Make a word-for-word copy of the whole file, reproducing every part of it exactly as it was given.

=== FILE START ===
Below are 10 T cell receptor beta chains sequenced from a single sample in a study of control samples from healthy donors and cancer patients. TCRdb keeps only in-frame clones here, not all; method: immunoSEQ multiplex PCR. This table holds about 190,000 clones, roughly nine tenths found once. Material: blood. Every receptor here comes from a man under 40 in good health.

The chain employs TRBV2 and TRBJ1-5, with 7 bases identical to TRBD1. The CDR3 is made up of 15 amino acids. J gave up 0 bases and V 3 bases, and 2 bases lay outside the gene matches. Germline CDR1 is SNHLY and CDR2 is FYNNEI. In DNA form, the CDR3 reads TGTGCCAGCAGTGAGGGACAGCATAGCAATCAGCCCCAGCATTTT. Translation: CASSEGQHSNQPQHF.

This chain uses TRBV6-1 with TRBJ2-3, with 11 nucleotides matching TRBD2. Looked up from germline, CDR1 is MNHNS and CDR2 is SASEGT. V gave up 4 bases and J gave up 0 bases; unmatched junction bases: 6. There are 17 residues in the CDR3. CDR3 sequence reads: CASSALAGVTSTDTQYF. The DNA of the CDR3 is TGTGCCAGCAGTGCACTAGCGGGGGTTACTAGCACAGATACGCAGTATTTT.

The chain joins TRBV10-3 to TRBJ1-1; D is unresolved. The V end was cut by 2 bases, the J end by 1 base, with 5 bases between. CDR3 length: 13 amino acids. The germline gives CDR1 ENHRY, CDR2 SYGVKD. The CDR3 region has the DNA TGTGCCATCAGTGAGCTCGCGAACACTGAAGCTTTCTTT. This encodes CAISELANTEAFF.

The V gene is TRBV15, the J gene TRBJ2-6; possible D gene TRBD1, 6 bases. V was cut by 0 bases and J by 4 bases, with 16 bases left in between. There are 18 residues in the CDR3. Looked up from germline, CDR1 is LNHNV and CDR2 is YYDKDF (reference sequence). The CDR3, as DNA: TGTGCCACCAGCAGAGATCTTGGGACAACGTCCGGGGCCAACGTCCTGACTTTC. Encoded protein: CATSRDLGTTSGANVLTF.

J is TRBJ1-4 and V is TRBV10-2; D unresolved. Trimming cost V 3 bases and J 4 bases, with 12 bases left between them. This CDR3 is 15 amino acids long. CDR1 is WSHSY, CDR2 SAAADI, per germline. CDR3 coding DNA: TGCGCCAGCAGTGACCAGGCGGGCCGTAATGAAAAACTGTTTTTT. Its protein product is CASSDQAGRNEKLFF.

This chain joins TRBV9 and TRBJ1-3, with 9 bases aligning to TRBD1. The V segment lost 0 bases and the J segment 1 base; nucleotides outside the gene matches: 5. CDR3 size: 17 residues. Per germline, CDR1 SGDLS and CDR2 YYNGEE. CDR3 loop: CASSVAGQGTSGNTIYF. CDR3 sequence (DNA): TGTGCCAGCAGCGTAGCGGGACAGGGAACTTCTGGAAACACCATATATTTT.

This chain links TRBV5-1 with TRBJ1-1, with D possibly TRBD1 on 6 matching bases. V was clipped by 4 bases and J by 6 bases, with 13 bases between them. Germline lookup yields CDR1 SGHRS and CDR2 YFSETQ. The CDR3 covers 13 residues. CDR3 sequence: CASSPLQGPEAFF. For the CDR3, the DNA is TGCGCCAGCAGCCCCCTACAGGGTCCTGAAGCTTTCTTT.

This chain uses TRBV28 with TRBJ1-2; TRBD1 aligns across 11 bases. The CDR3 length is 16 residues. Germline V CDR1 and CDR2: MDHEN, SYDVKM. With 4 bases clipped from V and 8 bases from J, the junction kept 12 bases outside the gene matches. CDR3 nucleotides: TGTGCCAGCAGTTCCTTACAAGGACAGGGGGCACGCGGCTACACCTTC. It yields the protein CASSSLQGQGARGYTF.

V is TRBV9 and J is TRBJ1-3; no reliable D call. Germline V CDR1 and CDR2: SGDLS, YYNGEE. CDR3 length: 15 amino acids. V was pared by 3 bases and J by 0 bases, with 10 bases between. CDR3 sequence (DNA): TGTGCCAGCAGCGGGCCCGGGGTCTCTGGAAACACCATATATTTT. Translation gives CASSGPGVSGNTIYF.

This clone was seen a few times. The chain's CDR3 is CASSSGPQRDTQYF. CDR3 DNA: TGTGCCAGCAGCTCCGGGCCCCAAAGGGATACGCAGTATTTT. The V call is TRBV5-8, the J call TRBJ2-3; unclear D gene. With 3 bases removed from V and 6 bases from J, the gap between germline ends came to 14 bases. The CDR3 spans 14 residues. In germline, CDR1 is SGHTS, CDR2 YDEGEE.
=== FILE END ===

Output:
Below are 10 T cell receptor beta chains sequenced from a single sample in a study of control samples from healthy donors and cancer patients. TCRdb keeps only in-frame clones here, not all; method: immunoSEQ multiplex PCR. This table holds about 190,000 clones, roughly nine tenths found once. Material: blood. Every receptor here comes from a man under 40 in good health.

The chain employs TRBV2 and TRBJ1-5, with 7 bases identical to TRBD1. The CDR3 is made up of 15 amino acids. J gave up 0 bases and V 3 bases, and 2 bases lay outside the gene matches. Germline CDR1 is SNHLY and CDR2 is FYNNEI. In DNA form, the CDR3 reads TGTGCCAGCAGTGAGGGACAGCATAGCAATCAGCCCCAGCATTTT. Translation: CASSEGQHSNQPQHF.

This chain uses TRBV6-1 with TRBJ2-3, with 11 nucleotides matching TRBD2. Looked up from germline, CDR1 is MNHNS and CDR2 is SASEGT. V gave up 4 bases and J gave up 0 bases; unmatched junction bases: 6. There are 17 residues in the CDR3. CDR3 sequence reads: CASSALAGVTSTDTQYF. The DNA of the CDR3 is TGTGCCAGCAGTGCACTAGCGGGGGTTACTAGCACAGATACGCAGTATTTT.

The chain joins TRBV10-3 to TRBJ1-1; D is unresolved. The V end was cut by 2 bases, the J end by 1 base, with 5 bases between. CDR3 length: 13 amino acids. The germline gives CDR1 ENHRY, CDR2 SYGVKD. The CDR3 region has the DNA TGTGCCATCAGTGAGCTCGCGAACACTGAAGCTTTCTTT. This encodes CAISELANTEAFF.

The V gene is TRBV15, the J gene TRBJ2-6; possible D gene TRBD1, 6 bases. V was cut by 0 bases and J by 4 bases, with 16 bases left in between. There are 18 residues in the CDR3. Looked up from germline, CDR1 is LNHNV and CDR2 is YYDKDF (reference sequence). The CDR3, as DNA: TGTGCCACCAGCAGAGATCTTGGGACAACGTCCGGGGCCAACGTCCTGACTTTC. Encoded protein: CATSRDLGTTSGANVLTF.

J is TRBJ1-4 and V is TRBV10-2; D unresolved. Trimming cost V 3 bases and J 4 bases, with 12 bases left between them. This CDR3 is 15 amino acids long. CDR1 is WSHSY, CDR2 SAAADI, per germline. CDR3 coding DNA: TGCGCCAGCAGTGACCAGGCGGGCCGTAATGAAAAACTGTTTTTT. Its protein product is CASSDQAGRNEKLFF.

This chain joins TRBV9 and TRBJ1-3, with 9 bases aligning to TRBD1. The V segment lost 0 bases and the J segment 1 base; nucleotides outside the gene matches: 5. CDR3 size: 17 residues. Per germline, CDR1 SGDLS and CDR2 YYNGEE. CDR3 loop: CASSVAGQGTSGNTIYF. CDR3 sequence (DNA): TGTGCCAGCAGCGTAGCGGGACAGGGAACTTCTGGAAACACCATATATTTT.

This chain links TRBV5-1 with TRBJ1-1, with D possibly TRBD1 on 6 matching bases. V was clipped by 4 bases and J by 6 bases, with 13 bases between them. Germline lookup yields CDR1 SGHRS and CDR2 YFSETQ. The CDR3 covers 13 residues. CDR3 sequence: CASSPLQGPEAFF. For the CDR3, the DNA is TGCGCCAGCAGCCCCCTACAGGGTCCTGAAGCTTTCTTT.

This chain uses TRBV28 with TRBJ1-2; TRBD1 aligns across 11 bases. The CDR3 length is 16 residues. Germline V CDR1 and CDR2: MDHEN, SYDVKM. With 4 bases clipped from V and 8 bases from J, the junction kept 12 bases outside the gene matches. CDR3 nucleotides: TGTGCCAGCAGTTCCTTACAAGGACAGGGGGCACGCGGCTACACCTTC. It yields the protein CASSSLQGQGARGYTF.

V is TRBV9 and J is TRBJ1-3; no reliable D call. Germline V CDR1 and CDR2: SGDLS, YYNGEE. CDR3 length: 15 amino acids. V was pared by 3 bases and J by 0 bases, with 10 bases between. CDR3 sequence (DNA): TGTGCCAGCAGCGGGCCCGGGGTCTCTGGAAACACCATATATTTT. Translation gives CASSGPGVSGNTIYF.

This clone was seen a few times. The chain's CDR3 is CASSSGPQRDTQYF. CDR3 DNA: TGTGCCAGCAGCTCCGGGCCCCAAAGGGATACGCAGTATTTT. The V call is TRBV5-8, the J call TRBJ2-3; unclear D gene. With 3 bases removed from V and 6 bases from J, the gap between germline ends came to 14 bases. The CDR3 spans 14 residues. In germline, CDR1 is SGHTS, CDR2 YDEGEE.